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In common law legal systems, a trust is an arrangement whereby money or property is managed by one person (or persons, or organizations) for the benefit of another but is owned by the ‘Trust’. A trust is created by a settlor, who entrusts some or all of his or her property to people of his choice (the trustees). The trustees are the legal owners of the trust property (or trust corpus), but they are obliged to hold the property for the benefit of one or more individuals or organizations (the beneficiary, a.k.a. cestui que use or cestui que trust), usually specified by the settlor. The trustees owe a fiduciary duty to the beneficiaries, who are the “beneficial” owners of the trust property.
The trust is governed by the terms of the trust document, which is usually written and in deed form. It is also governed by local law.
In the United States, the settlor is also called the trustor, grantor, donor, or creator.
The trust is widely considered to be the most innovative contribution to the English legal system. Today, trusts play a significant role in all common law systems, and their success has led some civil law jurisdictions to incorporate trusts into their civil codes. Trusts are recognized internationally under the Hague Convention on the Law Applicable to Trusts and on their Recognition which also regulates conflict of trusts.
Property of any sort can be held on trust. The uses of trusts are many and varied. Trusts can be created during a person’s life (usually by a trust instrument) or after death in a Will.
Trusts can be created by written document (express trusts) or they can be created by implication (implied trusts).
Typically a trust is created by one of the following:
- a written trust document created by the settlor and signed by both the settlor and the trustees (often referred to as an inter vivos or “living trust”);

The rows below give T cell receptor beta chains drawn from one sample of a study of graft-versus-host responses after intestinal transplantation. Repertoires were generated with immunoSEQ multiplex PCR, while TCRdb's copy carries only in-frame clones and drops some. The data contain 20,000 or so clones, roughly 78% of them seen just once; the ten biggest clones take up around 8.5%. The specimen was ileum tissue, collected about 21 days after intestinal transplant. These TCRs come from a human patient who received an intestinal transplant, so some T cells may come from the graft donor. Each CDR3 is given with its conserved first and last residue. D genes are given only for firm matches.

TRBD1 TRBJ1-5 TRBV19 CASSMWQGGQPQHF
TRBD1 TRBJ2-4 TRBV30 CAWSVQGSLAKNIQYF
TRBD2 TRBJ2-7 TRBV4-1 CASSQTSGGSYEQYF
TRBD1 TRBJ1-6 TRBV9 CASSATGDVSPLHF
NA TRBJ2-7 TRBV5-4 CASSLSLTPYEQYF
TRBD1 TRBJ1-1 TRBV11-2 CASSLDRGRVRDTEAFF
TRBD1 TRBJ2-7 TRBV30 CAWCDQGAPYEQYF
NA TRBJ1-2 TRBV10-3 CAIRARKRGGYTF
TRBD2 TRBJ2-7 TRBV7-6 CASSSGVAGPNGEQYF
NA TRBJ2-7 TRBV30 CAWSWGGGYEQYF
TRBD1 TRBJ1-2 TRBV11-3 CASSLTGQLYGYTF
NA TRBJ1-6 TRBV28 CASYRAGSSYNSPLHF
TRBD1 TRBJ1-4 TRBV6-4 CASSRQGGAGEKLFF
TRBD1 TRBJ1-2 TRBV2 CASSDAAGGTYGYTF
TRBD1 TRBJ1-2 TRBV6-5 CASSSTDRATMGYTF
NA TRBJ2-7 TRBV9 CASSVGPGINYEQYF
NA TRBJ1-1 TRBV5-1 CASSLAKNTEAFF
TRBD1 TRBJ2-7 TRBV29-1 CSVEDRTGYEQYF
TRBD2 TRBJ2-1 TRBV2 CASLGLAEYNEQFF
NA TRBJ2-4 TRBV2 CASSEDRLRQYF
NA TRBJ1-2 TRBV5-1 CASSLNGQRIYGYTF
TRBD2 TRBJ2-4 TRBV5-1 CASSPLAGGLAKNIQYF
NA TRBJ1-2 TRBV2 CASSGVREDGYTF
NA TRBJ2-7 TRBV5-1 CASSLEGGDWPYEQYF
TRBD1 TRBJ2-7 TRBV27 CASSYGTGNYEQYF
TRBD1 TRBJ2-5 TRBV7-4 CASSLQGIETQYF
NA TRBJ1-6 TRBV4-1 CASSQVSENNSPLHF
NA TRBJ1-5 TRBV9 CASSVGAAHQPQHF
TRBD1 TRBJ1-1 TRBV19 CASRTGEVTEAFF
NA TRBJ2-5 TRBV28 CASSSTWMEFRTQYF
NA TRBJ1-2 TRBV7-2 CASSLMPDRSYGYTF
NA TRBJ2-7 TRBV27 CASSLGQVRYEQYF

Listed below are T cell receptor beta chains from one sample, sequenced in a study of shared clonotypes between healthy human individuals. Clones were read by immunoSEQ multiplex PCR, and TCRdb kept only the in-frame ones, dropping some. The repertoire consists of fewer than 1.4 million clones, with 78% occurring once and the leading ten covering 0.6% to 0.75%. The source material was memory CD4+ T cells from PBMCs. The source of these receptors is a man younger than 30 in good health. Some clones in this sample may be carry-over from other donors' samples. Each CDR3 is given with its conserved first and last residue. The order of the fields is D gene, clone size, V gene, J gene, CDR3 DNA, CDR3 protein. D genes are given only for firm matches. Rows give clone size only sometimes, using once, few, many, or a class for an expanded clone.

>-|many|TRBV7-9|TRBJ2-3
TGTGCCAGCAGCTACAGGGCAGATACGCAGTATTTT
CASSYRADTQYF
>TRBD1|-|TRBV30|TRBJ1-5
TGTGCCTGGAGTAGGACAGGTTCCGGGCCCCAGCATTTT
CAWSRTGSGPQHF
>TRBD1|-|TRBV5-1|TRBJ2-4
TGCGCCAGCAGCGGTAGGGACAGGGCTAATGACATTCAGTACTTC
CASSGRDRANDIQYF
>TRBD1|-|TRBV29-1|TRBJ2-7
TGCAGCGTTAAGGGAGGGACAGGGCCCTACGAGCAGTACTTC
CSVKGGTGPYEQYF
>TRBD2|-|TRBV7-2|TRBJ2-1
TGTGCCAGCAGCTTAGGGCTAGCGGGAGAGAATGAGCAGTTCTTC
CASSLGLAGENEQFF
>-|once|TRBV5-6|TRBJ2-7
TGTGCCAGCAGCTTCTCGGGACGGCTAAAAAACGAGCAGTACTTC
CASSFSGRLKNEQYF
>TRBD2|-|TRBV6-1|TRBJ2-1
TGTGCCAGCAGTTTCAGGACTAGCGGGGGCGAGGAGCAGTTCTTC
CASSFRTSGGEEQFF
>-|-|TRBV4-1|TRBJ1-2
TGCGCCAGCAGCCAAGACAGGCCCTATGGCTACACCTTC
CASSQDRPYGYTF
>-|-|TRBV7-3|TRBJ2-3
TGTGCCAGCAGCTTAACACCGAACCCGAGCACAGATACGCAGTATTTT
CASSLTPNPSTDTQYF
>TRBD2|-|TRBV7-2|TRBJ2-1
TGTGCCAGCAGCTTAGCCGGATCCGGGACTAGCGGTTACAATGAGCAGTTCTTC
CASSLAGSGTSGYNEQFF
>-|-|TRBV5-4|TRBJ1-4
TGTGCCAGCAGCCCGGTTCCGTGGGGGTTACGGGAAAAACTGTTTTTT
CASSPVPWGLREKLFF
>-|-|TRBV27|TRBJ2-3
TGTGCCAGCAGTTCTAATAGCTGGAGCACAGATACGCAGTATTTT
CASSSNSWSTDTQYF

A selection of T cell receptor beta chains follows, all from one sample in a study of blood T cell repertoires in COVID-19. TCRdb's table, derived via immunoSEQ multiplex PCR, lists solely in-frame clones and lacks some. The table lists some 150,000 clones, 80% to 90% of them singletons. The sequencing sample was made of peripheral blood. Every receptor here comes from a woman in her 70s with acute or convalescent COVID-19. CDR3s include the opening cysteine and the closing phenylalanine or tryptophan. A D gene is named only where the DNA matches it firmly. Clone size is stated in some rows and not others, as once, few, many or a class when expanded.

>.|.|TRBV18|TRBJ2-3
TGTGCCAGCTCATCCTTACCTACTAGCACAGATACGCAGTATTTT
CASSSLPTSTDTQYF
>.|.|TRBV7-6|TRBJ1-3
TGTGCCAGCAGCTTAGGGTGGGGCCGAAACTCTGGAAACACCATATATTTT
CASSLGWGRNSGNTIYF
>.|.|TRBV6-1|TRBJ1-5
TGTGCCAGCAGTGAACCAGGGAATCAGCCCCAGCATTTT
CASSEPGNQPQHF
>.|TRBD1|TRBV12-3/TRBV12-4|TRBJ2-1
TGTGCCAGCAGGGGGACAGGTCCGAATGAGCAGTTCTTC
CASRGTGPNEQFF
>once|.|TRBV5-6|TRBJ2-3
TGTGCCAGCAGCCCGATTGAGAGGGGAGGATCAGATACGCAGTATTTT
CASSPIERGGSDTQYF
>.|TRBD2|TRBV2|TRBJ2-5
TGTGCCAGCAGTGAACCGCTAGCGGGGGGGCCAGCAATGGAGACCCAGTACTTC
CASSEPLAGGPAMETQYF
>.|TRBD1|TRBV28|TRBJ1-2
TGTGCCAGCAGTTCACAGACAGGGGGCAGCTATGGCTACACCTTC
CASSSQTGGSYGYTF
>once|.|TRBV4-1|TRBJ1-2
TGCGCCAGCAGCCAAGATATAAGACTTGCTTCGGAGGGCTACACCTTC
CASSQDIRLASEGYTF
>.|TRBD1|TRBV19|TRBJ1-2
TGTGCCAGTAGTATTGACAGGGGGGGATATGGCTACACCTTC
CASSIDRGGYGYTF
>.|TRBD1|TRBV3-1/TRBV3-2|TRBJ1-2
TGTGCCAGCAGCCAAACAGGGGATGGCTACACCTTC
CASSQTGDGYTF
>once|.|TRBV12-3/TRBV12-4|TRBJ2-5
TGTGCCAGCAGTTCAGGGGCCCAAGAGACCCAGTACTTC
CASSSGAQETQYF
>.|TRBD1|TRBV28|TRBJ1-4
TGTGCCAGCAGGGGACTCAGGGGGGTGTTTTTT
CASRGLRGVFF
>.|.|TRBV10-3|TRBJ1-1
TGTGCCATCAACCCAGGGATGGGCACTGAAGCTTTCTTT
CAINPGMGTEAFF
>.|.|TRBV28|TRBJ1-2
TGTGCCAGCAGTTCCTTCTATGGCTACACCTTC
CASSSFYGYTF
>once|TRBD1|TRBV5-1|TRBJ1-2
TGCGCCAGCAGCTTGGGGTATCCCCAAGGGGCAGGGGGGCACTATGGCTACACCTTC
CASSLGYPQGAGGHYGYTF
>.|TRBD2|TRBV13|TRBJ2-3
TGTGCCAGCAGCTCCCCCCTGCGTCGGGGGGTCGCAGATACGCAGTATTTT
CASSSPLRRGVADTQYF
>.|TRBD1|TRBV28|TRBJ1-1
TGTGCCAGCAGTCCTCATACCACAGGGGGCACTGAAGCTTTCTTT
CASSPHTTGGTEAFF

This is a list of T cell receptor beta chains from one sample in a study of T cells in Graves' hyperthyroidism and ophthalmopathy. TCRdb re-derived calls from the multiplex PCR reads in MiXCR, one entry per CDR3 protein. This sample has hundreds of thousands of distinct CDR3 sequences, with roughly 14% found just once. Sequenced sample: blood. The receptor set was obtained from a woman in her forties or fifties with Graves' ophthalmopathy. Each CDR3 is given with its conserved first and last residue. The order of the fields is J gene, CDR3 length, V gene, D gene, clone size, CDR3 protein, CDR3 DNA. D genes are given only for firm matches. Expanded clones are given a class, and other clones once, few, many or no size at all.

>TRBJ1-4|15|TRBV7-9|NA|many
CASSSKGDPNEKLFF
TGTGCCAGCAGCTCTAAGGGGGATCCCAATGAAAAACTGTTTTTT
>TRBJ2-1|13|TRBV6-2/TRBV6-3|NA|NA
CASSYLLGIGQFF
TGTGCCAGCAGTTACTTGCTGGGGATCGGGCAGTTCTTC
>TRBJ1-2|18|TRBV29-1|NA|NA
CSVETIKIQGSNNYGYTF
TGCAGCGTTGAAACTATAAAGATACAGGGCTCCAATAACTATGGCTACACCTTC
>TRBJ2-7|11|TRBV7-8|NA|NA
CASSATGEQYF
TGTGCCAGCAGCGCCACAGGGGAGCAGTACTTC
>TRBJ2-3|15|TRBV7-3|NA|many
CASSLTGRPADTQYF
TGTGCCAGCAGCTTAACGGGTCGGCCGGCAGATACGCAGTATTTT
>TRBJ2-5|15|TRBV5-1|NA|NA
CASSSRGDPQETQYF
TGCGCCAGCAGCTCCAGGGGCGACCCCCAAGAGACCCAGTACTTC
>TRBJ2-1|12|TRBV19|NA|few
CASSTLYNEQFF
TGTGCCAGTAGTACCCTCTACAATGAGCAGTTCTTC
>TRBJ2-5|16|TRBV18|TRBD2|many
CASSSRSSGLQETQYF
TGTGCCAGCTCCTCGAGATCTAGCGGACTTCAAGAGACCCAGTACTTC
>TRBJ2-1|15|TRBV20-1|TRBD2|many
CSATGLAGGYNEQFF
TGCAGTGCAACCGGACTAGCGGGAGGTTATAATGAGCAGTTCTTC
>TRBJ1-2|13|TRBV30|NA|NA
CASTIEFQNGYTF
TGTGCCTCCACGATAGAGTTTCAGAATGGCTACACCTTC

- an oral declaration;
- the will of a decedent, usually called a testamentary trust; or
- a court order (for example in family proceedings).
In some jurisdictions certain types of assets cannot be the subject of a trust without a written document.
Generally, a trust requires three certainties, as determined in Knight v Knight:
- Intention. There must be a clear intention to create a trust (Re Adams and the Kensington Vestry)
- Subject Matter. The property subject to the trust must be clearly identified (Palmer v Simmonds). One cannot, for example, settle “the majority of my estate”, as the precise extent cannot be ascertained. Trust property can be any form of specific property, be it real or personal, tangible or intangible. It is often, for example, real estate, shares or cash.
- Objects. The beneficiaries of the trust must be clearly identified, or at least be ascertainable (Re Hain’s Settlement). In the case of discretionary trusts, where the trustees have power to decide who the beneficiaries will be, the settlor must have described a clear class of beneficiaries (McPhail v Doulton). Beneficiaries can include people not born at the date of the trust (for example, “my future grandchildren”). Alternatively, the object of a trust could be a charitable purpose rather than specific beneficiaries.
The trustee can be either a person or a legal entity such as a company. There can be multiple trustees, (there must be a minimum of two for a trust in relation to land, so that they can provide a receipt in the event of a sale). A trustee has many rights and responsibilities, these vary from trust to trust depending on the type of the trust. A trust generally will not fail solely for want of a trustee; if there is no trustee, whoever has title to the trust property will be considered the trustee. Otherwise, a court may appoint a trustee, or in Ireland the trustee may be any administrator of a charity which the trust is related to. Trustees are nearly always appointed in the document (instrument) which creates the trust.